We no longer throw the meaningful shovelful of dirt on the coffin because now the dirt has become more sacred than the dead. We mutilate our bodies in the most unnatural ways, yet we wring our hands about using too much air or too much water or too much bread. We do not worry that we are destroying our individual homes with adultery and divorce and contraception and abortion, but we are obsessively worried that we are destroying our shared home the earth by turning on lights, growing corn, eating meat, driving cars. We have grown afraid of the primal and primary tools of civilization – fire and farming and the wheel – because they might interfere with the earth and sky. We are afraid of the normal, human things because we have forgotten the dead. We don’t read them, we don’t remember them, and we have forgotten who we are. We have forgotten that we are civilized. Civilization has always interfered with the forest. As soon as the plow breaks the soil, man declares his supremacy over nature. But now we cower before the climate.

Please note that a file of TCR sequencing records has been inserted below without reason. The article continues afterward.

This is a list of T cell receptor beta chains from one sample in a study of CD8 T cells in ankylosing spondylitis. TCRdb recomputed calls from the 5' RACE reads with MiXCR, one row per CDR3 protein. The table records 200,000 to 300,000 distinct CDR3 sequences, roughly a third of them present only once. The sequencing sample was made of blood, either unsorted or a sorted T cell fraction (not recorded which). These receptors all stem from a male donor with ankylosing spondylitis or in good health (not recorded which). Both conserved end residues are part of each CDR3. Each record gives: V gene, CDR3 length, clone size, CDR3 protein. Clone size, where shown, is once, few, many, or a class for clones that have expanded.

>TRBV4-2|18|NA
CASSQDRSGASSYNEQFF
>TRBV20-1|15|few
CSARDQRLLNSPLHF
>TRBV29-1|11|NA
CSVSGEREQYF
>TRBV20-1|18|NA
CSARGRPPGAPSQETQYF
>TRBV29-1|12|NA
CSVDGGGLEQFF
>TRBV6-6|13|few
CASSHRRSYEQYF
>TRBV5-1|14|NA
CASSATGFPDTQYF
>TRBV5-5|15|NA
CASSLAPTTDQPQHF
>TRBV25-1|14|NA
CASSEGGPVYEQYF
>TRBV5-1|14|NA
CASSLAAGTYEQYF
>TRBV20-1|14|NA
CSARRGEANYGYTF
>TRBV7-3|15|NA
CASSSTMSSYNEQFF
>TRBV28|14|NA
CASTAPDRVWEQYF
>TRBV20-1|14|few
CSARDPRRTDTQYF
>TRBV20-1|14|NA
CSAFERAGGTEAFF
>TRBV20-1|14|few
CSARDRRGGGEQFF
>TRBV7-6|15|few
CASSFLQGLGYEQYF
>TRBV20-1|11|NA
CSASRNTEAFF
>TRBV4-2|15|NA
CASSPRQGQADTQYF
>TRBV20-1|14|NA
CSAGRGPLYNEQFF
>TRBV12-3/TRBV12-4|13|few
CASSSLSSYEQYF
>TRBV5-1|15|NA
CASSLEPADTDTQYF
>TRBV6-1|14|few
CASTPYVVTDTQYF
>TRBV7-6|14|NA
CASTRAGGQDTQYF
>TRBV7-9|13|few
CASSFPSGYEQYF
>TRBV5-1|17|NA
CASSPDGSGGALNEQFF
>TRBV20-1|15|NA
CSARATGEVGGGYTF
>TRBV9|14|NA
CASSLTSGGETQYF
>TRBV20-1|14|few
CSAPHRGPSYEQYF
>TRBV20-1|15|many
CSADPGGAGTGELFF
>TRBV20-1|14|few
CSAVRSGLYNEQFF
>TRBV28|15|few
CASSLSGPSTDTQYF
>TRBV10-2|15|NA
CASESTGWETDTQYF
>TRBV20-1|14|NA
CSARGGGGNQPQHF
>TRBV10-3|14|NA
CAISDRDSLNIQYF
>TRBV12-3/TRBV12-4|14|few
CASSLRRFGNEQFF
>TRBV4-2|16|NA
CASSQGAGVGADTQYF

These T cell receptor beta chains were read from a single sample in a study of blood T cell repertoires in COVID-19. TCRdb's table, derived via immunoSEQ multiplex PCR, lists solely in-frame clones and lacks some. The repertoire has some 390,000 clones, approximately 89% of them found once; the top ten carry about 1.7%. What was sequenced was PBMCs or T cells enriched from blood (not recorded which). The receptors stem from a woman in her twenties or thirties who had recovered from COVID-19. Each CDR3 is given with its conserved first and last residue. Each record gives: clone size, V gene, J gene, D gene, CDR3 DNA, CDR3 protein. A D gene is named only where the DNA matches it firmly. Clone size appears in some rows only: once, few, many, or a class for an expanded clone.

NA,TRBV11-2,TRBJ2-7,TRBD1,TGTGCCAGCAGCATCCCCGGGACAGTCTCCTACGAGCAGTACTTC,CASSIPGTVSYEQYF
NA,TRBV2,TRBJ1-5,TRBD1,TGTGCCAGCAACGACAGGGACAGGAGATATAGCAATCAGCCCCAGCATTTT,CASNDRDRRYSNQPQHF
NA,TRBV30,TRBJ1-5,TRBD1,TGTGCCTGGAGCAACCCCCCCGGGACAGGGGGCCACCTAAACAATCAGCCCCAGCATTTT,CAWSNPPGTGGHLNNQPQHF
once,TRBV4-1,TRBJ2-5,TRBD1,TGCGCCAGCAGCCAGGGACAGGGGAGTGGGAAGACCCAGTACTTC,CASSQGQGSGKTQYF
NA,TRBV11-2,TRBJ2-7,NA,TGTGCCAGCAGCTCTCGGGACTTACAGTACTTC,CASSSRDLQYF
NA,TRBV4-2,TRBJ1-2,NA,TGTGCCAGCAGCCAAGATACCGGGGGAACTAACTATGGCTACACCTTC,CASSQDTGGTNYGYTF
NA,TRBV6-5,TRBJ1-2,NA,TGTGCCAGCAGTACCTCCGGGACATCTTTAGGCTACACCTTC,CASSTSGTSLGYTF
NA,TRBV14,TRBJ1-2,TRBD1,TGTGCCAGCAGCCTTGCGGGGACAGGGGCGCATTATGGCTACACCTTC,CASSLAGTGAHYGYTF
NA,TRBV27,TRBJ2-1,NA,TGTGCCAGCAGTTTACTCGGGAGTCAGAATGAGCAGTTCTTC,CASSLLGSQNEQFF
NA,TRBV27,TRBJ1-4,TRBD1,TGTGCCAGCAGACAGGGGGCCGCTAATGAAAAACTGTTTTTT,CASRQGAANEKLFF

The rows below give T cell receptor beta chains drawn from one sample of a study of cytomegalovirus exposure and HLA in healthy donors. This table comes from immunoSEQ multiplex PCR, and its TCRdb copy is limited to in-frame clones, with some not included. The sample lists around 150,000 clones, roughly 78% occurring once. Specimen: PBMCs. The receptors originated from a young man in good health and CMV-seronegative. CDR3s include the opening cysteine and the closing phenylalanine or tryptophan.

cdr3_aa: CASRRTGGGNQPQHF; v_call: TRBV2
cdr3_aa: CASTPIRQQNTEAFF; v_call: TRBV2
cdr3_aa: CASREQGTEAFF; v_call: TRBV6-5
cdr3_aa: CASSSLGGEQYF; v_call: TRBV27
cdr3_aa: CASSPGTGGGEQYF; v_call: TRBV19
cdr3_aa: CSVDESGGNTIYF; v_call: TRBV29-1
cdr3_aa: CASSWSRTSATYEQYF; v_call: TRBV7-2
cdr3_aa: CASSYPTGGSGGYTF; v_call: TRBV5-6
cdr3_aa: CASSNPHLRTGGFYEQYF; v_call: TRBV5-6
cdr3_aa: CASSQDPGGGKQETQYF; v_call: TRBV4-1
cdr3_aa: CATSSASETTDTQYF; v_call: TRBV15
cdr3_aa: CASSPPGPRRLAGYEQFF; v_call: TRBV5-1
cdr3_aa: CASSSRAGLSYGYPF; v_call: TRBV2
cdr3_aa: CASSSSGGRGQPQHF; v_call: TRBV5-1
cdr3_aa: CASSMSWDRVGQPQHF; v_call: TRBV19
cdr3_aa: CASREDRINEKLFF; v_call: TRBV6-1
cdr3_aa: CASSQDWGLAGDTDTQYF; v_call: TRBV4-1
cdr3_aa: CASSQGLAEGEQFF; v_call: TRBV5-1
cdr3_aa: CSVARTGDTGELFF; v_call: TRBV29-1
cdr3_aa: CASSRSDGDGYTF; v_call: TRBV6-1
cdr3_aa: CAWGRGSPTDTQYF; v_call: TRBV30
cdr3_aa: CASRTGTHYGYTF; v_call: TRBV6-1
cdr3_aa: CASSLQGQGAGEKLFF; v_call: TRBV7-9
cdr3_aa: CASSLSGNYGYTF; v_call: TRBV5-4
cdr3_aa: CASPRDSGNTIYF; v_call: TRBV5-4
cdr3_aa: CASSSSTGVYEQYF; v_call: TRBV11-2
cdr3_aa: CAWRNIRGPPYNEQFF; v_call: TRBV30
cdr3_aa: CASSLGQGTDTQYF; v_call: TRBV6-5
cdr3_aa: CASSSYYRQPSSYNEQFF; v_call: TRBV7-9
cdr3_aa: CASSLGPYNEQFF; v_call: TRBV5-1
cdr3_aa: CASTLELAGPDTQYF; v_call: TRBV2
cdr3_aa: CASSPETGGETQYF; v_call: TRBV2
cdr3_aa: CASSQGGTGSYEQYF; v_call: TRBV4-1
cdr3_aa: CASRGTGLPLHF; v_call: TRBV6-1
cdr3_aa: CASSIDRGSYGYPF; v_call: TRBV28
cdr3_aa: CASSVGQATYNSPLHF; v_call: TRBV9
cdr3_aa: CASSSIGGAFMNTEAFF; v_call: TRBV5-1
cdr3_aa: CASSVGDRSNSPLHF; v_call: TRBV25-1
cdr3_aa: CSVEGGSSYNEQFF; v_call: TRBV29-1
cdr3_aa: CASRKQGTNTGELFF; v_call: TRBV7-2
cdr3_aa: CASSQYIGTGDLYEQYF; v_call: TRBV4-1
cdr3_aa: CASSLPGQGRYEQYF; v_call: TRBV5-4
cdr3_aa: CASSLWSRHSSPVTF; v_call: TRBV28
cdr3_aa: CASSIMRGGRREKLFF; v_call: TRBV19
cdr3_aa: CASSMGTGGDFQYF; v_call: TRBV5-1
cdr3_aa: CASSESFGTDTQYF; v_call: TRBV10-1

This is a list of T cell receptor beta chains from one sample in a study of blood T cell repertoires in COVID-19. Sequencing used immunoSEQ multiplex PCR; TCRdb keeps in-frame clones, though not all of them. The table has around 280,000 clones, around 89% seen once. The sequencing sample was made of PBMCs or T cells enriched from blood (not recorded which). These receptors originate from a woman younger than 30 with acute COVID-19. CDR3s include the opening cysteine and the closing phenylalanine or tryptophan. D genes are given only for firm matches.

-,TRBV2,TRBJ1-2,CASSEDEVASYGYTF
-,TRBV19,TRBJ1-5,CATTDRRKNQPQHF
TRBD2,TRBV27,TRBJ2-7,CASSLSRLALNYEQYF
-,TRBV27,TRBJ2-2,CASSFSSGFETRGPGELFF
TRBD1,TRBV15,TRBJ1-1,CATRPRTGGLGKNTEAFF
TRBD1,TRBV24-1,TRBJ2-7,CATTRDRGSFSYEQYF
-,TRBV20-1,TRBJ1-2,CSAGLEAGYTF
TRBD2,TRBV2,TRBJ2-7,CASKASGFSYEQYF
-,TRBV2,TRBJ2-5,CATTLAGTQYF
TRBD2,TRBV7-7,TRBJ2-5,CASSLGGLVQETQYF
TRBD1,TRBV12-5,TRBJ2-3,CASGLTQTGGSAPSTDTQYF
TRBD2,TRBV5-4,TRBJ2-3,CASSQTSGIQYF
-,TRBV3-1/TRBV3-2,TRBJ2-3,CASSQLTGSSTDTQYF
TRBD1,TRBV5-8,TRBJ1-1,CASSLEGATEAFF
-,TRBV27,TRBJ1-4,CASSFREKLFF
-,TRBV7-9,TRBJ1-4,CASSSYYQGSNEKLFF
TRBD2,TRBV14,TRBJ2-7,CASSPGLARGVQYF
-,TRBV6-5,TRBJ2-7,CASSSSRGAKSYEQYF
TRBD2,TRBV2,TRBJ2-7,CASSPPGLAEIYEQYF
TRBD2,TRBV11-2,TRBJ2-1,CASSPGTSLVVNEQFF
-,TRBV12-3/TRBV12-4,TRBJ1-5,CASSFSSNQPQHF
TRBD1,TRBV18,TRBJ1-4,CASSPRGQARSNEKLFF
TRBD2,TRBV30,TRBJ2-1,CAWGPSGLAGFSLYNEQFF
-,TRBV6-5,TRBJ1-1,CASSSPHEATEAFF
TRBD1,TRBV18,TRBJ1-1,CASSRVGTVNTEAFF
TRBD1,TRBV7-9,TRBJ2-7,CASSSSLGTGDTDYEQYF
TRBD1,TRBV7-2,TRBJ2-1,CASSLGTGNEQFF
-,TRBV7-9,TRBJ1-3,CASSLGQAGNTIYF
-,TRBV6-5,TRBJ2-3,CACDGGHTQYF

We can predict the stars, Chesterton says, but we cannot predict the clouds. Amazing how he continues to be right about that one. In spite of our sophisticated meteorological equipment, we still can’t predict the clouds. We still cannot infallibly forecast sunshine or rain tomorrow. That of course that won’t stop us from checking the weather report. It is harmless when planning for a picnic. But it is a grave matter (ha!) when we have chosen to follow into the wilderness the most consistently wrong prophet in all of history: the weatherman.